Tony Hogg elected Police and Crime Commissioner for Devon and Cornwall
Tony Hogg, Conservative, has been declared the winner of the Police and Crime Commissioner Election for Devon and Cornwall and has been sworn in.
Speaking after the final results were announced Mr Hogg said he was "greatly honoured" to be elected as PCC for Devon and Cornwall and added that he had learnt a lot about the role of the PCC though meeting members of the public during the past few months.
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He said: "The role will not be one where the PCC acts alone. It's very important that I understand that there are partnerships across this policing area and I'll be working closely with all of them."
Mr Hogg said that Devon and Cornwall had a "very fine" police force and said, although it was right that the PCC should "challenge" the force, he would aim to do that in a constructive way.
He said: "We can be proud of our police area. It's a great area and together we can make it better."
Mr Hogg was then sworn in as PCC.
Speaking after the swearing in he said: "I want to justify the trust that's been put in me and to start work pretty much immediately."
Mr Hogg won with a total of 69,419 votes while Mr Greenslade, who came second, received 37,243.
Brian Greenslade, one of two candidates remaining in the running for the role of Devon and Cornwall Police and Crime Commissioner, said he had been feeling cautiously confident over the last few days.
He said: "I felt in the last week or 10 days that I was getting a lot of support." Brian Greenslade is the former Liberal Democrat leader of Devon County Council but is standing for the PCC role as an Independent as he believes it should not be a political role.
"If I come out in the winning position at the end of the night, as far as police go I want to make sure the Police Community Support Officers (PCSO) continue to be funded. I believe we can reduce the number of cuts to police officers and in doing both those things try and improve the view of police visibility."
Mr Greenslade said he had opposed the introduction of the PCC role, describing it as "bonkers".
He said: "I think it's a flawed system as the poor turnout has demonstrated."
However, once it went ahead, he said he had been convinced that he could bring some valuable experience to the role.
He said: "I think undoubtedly I'm the candidate with the most experience."
The results from the first round of counting at the Devon and Cornwall Police and Crime Commissioner have been announced and Brian Greenslade and Tony Hogg will now go head to head for the position.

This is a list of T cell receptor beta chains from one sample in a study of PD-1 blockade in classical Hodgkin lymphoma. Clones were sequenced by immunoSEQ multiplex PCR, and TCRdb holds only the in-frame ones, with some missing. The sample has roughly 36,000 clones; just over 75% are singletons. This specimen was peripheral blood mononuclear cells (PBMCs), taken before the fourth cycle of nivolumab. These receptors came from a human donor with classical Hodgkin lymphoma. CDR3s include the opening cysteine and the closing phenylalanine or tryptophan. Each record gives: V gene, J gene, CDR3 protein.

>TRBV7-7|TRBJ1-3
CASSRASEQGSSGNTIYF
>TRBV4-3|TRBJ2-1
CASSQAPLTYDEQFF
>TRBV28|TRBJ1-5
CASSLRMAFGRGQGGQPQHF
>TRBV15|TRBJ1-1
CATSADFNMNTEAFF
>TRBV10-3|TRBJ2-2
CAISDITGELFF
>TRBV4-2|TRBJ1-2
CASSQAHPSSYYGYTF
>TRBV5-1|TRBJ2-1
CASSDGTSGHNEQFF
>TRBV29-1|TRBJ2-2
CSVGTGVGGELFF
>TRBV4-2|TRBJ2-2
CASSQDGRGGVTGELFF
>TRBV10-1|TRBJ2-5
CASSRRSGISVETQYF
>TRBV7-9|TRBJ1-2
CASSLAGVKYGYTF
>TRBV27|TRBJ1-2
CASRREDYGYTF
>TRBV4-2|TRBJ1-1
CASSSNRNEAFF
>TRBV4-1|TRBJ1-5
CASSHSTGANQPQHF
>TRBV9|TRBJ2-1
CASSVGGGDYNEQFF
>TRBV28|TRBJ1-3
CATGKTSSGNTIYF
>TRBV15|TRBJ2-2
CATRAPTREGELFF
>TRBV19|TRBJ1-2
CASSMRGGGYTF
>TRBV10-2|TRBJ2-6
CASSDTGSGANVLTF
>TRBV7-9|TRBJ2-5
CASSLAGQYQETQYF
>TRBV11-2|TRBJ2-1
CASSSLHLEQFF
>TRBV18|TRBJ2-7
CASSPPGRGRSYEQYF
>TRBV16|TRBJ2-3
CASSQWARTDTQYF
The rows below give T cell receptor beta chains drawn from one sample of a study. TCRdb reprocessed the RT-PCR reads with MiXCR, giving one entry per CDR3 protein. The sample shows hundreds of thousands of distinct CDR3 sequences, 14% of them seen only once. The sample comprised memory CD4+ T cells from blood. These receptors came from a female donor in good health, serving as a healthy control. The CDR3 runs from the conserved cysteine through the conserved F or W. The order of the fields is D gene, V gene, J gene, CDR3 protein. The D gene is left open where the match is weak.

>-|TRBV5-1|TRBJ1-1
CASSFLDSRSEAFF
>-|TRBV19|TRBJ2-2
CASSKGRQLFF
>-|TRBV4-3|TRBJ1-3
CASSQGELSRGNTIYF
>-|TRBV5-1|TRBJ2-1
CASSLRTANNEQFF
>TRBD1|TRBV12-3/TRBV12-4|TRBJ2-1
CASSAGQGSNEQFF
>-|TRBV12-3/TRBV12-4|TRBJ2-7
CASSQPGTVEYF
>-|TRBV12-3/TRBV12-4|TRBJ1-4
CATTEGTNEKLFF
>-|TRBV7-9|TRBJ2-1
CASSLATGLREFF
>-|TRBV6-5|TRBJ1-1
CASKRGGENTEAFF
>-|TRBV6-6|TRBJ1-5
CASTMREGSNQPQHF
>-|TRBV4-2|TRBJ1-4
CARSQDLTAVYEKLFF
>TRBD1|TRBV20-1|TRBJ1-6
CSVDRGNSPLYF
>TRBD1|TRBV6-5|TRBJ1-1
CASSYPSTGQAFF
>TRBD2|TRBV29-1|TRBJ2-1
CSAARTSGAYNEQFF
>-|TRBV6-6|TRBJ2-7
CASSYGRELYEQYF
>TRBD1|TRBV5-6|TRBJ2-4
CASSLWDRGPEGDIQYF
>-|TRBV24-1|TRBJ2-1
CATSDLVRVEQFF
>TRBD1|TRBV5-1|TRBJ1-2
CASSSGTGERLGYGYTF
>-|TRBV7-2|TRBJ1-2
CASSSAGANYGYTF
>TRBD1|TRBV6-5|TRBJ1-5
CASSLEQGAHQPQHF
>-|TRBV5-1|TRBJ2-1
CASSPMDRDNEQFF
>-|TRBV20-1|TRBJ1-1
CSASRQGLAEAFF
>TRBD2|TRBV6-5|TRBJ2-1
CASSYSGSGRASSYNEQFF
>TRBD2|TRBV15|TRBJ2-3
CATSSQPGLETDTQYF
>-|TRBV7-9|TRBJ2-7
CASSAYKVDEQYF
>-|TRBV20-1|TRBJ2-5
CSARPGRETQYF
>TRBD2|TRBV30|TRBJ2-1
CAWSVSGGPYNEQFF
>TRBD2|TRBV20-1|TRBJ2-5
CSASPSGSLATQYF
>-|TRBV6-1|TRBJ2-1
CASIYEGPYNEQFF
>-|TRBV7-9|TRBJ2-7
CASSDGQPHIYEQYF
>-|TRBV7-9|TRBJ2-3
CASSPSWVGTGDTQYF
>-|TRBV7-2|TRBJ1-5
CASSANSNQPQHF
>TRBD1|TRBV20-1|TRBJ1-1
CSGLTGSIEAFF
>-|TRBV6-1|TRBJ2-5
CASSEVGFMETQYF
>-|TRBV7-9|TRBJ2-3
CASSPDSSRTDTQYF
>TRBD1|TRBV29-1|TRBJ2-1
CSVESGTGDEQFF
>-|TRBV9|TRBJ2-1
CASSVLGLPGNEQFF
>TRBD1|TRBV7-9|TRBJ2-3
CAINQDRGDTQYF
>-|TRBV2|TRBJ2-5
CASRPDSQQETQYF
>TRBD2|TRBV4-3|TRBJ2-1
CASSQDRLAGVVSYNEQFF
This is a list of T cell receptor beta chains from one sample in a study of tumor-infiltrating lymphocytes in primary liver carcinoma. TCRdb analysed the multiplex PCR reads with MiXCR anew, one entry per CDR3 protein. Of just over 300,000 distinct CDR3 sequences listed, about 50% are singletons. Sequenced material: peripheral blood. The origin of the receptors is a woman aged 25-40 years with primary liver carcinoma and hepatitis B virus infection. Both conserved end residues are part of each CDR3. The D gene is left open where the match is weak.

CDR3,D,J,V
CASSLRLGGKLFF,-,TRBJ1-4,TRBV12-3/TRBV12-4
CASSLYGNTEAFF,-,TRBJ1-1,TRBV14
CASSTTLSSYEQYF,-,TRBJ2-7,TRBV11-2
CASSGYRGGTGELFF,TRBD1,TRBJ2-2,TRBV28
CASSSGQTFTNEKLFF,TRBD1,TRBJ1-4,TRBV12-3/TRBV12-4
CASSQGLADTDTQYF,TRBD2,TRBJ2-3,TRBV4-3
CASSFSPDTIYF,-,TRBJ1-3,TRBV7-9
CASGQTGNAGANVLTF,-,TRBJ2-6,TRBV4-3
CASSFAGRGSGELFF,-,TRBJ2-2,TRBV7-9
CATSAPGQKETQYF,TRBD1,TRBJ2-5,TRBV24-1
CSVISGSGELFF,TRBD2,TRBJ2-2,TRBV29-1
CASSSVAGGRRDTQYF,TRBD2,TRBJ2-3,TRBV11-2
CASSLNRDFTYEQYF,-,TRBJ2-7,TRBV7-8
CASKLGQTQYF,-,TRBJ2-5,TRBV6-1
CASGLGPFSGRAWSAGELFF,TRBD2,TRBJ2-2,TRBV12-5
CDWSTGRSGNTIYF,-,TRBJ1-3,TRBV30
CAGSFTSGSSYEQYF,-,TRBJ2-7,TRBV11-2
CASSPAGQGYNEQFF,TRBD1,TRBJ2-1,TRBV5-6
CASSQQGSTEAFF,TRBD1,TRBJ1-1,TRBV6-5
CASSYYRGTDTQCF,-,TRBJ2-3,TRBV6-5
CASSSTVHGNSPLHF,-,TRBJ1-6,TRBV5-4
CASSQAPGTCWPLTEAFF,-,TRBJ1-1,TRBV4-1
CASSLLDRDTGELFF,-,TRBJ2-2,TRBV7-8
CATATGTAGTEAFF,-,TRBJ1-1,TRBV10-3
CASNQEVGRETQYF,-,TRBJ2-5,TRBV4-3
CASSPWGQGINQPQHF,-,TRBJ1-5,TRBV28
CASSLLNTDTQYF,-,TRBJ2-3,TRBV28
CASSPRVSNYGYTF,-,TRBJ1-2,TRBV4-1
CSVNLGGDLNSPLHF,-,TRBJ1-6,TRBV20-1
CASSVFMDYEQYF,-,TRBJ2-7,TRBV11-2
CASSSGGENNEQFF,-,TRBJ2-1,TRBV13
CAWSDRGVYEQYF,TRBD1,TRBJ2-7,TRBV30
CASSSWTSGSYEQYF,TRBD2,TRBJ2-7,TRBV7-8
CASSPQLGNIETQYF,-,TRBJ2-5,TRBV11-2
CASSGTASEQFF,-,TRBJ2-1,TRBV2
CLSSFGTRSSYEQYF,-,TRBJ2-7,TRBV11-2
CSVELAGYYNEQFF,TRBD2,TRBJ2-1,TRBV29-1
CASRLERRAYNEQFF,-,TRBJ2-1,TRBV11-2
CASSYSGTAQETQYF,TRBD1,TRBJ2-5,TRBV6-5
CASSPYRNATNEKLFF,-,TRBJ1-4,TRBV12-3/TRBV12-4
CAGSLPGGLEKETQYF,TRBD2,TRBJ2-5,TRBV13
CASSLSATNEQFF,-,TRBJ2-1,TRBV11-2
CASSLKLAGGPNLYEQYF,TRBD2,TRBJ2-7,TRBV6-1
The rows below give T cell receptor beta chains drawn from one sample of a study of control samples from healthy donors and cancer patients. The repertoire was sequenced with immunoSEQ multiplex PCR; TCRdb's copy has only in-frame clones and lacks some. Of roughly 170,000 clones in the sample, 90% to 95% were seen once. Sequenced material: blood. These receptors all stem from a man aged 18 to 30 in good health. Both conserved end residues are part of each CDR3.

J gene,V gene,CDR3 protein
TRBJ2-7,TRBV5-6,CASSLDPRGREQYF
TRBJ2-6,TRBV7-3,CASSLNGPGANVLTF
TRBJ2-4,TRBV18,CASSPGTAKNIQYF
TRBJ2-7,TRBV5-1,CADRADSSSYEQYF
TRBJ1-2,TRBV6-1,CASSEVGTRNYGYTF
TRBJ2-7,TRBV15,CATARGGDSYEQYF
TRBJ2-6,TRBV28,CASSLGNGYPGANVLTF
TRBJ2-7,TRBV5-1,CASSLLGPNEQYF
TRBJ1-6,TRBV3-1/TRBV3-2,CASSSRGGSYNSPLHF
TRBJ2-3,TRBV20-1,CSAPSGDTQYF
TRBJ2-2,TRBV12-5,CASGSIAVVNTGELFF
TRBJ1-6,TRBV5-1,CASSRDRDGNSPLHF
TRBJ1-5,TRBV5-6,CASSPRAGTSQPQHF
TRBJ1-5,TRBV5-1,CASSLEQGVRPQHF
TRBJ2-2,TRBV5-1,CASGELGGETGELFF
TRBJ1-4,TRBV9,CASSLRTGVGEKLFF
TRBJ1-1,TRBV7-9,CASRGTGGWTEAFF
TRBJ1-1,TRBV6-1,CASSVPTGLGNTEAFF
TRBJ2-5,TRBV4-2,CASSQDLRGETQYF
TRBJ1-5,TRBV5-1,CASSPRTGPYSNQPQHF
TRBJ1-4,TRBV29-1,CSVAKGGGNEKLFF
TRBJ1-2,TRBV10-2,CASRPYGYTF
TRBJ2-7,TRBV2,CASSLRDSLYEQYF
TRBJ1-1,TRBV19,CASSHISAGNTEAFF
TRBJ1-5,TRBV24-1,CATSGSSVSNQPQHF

As no candidate gained more than 50 per cent of the first choice votes the two candidates who gained the most first choice votes go through to the next round of counting.
Kevin Lavery, the Police Area Returning Officer for Devon and Cornwall and Cornwall Council Chief Executive, made the first declaration moments ago at Carn Brea Leisure Centre, Redruth, where the count is taking place.
He announced that Brian Greenslade, an Independent candidate, had received 24,719 first choice votes while Tony Hogg, Conservative, had received 55,257. All other eight candidates have now been eliminated, and second choice votes for either of the top two candidates will now be added to their total.
With 10 candidates vying for the position in Devon and Cornwall, the force area had one of the highest number of candidates of any police force in the country.
The results of the first count were :
Brian Samuel Blake, Liberal Democrats 23948
Graham David Calderwood, Independent 8667
Brian Carol Greenslade, Independent 24719
Anthony John Marsden (Tony ) Hogg, Conservative 55257
Ivan James Jordan, Independent 12382
Thomas Macpherson, Independent 4306
William Morris, Independent 10586
John Noel Smith, Independent 10171
Robert Lee Smith, UK Independence Party 16433
Nichola Jane Williams, Labour 24196
The new police and crime commissioner will be responsible for the running of Devon and Cornwall Police. They will have the power to hire and fire chief constable and set police strategy and budgets.
The Government has said PCCs will give local people more control over policing, but critics have warned that the changes would politicise police – and claim that low turnouts reported across England and Wales prove that the public doesn't want them.
In Cornwall, 15.21 per cent of the electorate voted yesterday, while in the Isles of Scilly the turnout was 14.96 per cent. Overall, the turnout in Devon and Cornwall was 15.14 per cent.
Counting in the first round began at 11am this morning and lasted more than eight hours. More than 6,000 ballot papers were rejected at the first count because they were marked incorrectly in some way or there was uncertainty as to the first preference vote.
The second round of counting will begin in about half an hour, with the final result expected to be announced around 10pm.
Keep checking back for updates.